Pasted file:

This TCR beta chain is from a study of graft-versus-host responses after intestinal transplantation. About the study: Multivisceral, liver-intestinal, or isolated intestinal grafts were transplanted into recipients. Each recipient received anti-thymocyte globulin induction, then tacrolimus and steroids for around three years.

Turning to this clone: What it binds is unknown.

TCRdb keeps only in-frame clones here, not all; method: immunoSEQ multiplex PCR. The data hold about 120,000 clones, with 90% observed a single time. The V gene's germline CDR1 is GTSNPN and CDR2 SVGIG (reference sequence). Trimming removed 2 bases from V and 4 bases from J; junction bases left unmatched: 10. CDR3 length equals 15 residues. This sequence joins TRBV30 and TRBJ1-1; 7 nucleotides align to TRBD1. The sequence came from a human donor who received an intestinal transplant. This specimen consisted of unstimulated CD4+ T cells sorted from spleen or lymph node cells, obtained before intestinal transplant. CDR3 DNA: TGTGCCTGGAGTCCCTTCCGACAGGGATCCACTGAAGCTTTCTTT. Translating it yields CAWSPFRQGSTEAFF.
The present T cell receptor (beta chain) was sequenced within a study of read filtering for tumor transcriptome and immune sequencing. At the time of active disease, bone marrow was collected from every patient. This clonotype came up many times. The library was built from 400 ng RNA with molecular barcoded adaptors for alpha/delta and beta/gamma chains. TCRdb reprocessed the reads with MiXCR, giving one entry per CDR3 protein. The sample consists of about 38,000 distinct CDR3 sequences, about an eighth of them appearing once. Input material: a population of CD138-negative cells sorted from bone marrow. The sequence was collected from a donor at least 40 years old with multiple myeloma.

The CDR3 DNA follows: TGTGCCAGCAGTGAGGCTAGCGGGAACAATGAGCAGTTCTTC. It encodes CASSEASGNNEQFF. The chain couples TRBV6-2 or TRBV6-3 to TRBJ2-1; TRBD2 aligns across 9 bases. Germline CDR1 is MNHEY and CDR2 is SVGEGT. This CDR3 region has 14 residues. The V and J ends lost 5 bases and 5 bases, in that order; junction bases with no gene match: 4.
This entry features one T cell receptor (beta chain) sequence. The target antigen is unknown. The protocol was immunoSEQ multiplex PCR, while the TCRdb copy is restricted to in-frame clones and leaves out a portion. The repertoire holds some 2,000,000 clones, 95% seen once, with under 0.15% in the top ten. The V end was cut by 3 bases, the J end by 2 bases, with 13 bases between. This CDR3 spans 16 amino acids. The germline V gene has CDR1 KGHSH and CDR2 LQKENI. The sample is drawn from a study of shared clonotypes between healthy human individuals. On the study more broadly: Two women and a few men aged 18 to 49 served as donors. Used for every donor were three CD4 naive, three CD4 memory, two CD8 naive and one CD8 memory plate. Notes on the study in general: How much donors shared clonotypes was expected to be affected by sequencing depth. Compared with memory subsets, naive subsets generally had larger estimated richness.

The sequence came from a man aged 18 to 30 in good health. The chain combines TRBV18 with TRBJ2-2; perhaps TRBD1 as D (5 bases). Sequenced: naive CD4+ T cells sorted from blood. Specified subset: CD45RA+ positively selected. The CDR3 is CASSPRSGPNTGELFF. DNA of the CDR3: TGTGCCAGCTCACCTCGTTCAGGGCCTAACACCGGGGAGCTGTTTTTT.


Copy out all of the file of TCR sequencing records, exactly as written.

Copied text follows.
This TCR beta chain is from a study of graft-versus-host responses after intestinal transplantation. About the study: Multivisceral, liver-intestinal, or isolated intestinal grafts were transplanted into recipients. Each recipient received anti-thymocyte globulin induction, then tacrolimus and steroids for around three years.

Turning to this clone: What it binds is unknown.

TCRdb keeps only in-frame clones here, not all; method: immunoSEQ multiplex PCR. The data hold about 120,000 clones, with 90% observed a single time. The V gene's germline CDR1 is GTSNPN and CDR2 SVGIG (reference sequence). Trimming removed 2 bases from V and 4 bases from J; junction bases left unmatched: 10. CDR3 length equals 15 residues. This sequence joins TRBV30 and TRBJ1-1; 7 nucleotides align to TRBD1. The sequence came from a human donor who received an intestinal transplant. This specimen consisted of unstimulated CD4+ T cells sorted from spleen or lymph node cells, obtained before intestinal transplant. CDR3 DNA: TGTGCCTGGAGTCCCTTCCGACAGGGATCCACTGAAGCTTTCTTT. Translating it yields CAWSPFRQGSTEAFF.
The present T cell receptor (beta chain) was sequenced within a study of read filtering for tumor transcriptome and immune sequencing. At the time of active disease, bone marrow was collected from every patient. This clonotype came up many times. The library was built from 400 ng RNA with molecular barcoded adaptors for alpha/delta and beta/gamma chains. TCRdb reprocessed the reads with MiXCR, giving one entry per CDR3 protein. The sample consists of about 38,000 distinct CDR3 sequences, about an eighth of them appearing once. Input material: a population of CD138-negative cells sorted from bone marrow. The sequence was collected from a donor at least 40 years old with multiple myeloma.

The CDR3 DNA follows: TGTGCCAGCAGTGAGGCTAGCGGGAACAATGAGCAGTTCTTC. It encodes CASSEASGNNEQFF. The chain couples TRBV6-2 or TRBV6-3 to TRBJ2-1; TRBD2 aligns across 9 bases. Germline CDR1 is MNHEY and CDR2 is SVGEGT. This CDR3 region has 14 residues. The V and J ends lost 5 bases and 5 bases, in that order; junction bases with no gene match: 4.
This entry features one T cell receptor (beta chain) sequence. The target antigen is unknown. The protocol was immunoSEQ multiplex PCR, while the TCRdb copy is restricted to in-frame clones and leaves out a portion. The repertoire holds some 2,000,000 clones, 95% seen once, with under 0.15% in the top ten. The V end was cut by 3 bases, the J end by 2 bases, with 13 bases between. This CDR3 spans 16 amino acids. The germline V gene has CDR1 KGHSH and CDR2 LQKENI. The sample is drawn from a study of shared clonotypes between healthy human individuals. On the study more broadly: Two women and a few men aged 18 to 49 served as donors. Used for every donor were three CD4 naive, three CD4 memory, two CD8 naive and one CD8 memory plate. Notes on the study in general: How much donors shared clonotypes was expected to be affected by sequencing depth. Compared with memory subsets, naive subsets generally had larger estimated richness.

The sequence came from a man aged 18 to 30 in good health. The chain combines TRBV18 with TRBJ2-2; perhaps TRBD1 as D (5 bases). Sequenced: naive CD4+ T cells sorted from blood. Specified subset: CD45RA+ positively selected. The CDR3 is CASSPRSGPNTGELFF. DNA of the CDR3: TGTGCCAGCTCACCTCGTTCAGGGCCTAACACCGGGGAGCTGTTTTTT.